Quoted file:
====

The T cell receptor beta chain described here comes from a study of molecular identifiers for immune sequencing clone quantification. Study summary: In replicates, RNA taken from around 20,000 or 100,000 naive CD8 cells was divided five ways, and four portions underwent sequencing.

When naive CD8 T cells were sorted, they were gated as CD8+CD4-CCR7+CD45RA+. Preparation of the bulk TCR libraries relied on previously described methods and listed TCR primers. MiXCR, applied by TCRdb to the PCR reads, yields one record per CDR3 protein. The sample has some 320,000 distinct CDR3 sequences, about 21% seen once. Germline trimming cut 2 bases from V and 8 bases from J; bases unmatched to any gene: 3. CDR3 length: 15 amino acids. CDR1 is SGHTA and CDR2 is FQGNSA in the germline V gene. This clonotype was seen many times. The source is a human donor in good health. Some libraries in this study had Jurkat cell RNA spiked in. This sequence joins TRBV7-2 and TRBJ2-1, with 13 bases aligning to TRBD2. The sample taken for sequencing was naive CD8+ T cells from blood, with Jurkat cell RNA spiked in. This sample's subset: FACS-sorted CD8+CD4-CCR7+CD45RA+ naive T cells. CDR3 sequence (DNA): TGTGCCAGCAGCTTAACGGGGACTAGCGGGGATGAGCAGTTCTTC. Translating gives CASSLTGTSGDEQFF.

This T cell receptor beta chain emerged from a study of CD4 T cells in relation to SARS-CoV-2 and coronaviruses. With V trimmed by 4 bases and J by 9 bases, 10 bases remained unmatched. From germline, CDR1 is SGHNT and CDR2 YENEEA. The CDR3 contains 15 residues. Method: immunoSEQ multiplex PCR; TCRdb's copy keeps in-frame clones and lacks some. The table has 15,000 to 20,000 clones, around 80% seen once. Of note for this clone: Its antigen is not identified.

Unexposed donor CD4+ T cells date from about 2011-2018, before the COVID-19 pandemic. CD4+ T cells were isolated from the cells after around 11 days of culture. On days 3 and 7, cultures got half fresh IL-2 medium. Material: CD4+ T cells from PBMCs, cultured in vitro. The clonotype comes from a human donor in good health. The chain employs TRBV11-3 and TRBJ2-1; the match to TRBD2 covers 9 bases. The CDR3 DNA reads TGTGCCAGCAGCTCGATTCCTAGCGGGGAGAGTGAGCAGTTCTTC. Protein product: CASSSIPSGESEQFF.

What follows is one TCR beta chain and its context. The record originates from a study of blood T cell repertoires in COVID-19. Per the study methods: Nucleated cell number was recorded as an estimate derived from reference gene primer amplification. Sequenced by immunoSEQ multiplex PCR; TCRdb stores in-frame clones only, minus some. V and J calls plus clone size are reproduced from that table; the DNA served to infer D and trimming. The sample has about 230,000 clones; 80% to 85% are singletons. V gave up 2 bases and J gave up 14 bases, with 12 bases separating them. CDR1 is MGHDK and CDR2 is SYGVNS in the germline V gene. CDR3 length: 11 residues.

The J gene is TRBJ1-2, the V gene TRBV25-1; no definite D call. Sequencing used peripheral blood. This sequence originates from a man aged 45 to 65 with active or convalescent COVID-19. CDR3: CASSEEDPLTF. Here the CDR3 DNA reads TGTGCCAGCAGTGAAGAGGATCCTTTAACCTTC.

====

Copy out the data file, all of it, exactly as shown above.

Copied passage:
The T cell receptor beta chain described here comes from a study of molecular identifiers for immune sequencing clone quantification. Study summary: In replicates, RNA taken from around 20,000 or 100,000 naive CD8 cells was divided five ways, and four portions underwent sequencing.

When naive CD8 T cells were sorted, they were gated as CD8+CD4-CCR7+CD45RA+. Preparation of the bulk TCR libraries relied on previously described methods and listed TCR primers. MiXCR, applied by TCRdb to the PCR reads, yields one record per CDR3 protein. The sample has some 320,000 distinct CDR3 sequences, about 21% seen once. Germline trimming cut 2 bases from V and 8 bases from J; bases unmatched to any gene: 3. CDR3 length: 15 amino acids. CDR1 is SGHTA and CDR2 is FQGNSA in the germline V gene. This clonotype was seen many times. The source is a human donor in good health. Some libraries in this study had Jurkat cell RNA spiked in. This sequence joins TRBV7-2 and TRBJ2-1, with 13 bases aligning to TRBD2. The sample taken for sequencing was naive CD8+ T cells from blood, with Jurkat cell RNA spiked in. This sample's subset: FACS-sorted CD8+CD4-CCR7+CD45RA+ naive T cells. CDR3 sequence (DNA): TGTGCCAGCAGCTTAACGGGGACTAGCGGGGATGAGCAGTTCTTC. Translating gives CASSLTGTSGDEQFF.

This T cell receptor beta chain emerged from a study of CD4 T cells in relation to SARS-CoV-2 and coronaviruses. With V trimmed by 4 bases and J by 9 bases, 10 bases remained unmatched. From germline, CDR1 is SGHNT and CDR2 YENEEA. The CDR3 contains 15 residues. Method: immunoSEQ multiplex PCR; TCRdb's copy keeps in-frame clones and lacks some. The table has 15,000 to 20,000 clones, around 80% seen once. Of note for this clone: Its antigen is not identified.

Unexposed donor CD4+ T cells date from about 2011-2018, before the COVID-19 pandemic. CD4+ T cells were isolated from the cells after around 11 days of culture. On days 3 and 7, cultures got half fresh IL-2 medium. Material: CD4+ T cells from PBMCs, cultured in vitro. The clonotype comes from a human donor in good health. The chain employs TRBV11-3 and TRBJ2-1; the match to TRBD2 covers 9 bases. The CDR3 DNA reads TGTGCCAGCAGCTCGATTCCTAGCGGGGAGAGTGAGCAGTTCTTC. Protein product: CASSSIPSGESEQFF.

What follows is one TCR beta chain and its context. The record originates from a study of blood T cell repertoires in COVID-19. Per the study methods: Nucleated cell number was recorded as an estimate derived from reference gene primer amplification. Sequenced by immunoSEQ multiplex PCR; TCRdb stores in-frame clones only, minus some. V and J calls plus clone size are reproduced from that table; the DNA served to infer D and trimming. The sample has about 230,000 clones; 80% to 85% are singletons. V gave up 2 bases and J gave up 14 bases, with 12 bases separating them. CDR1 is MGHDK and CDR2 is SYGVNS in the germline V gene. CDR3 length: 11 residues.

The J gene is TRBJ1-2, the V gene TRBV25-1; no definite D call. Sequencing used peripheral blood. This sequence originates from a man aged 45 to 65 with active or convalescent COVID-19. CDR3: CASSEEDPLTF. Here the CDR3 DNA reads TGTGCCAGCAGTGAAGAGGATCCTTTAACCTTC.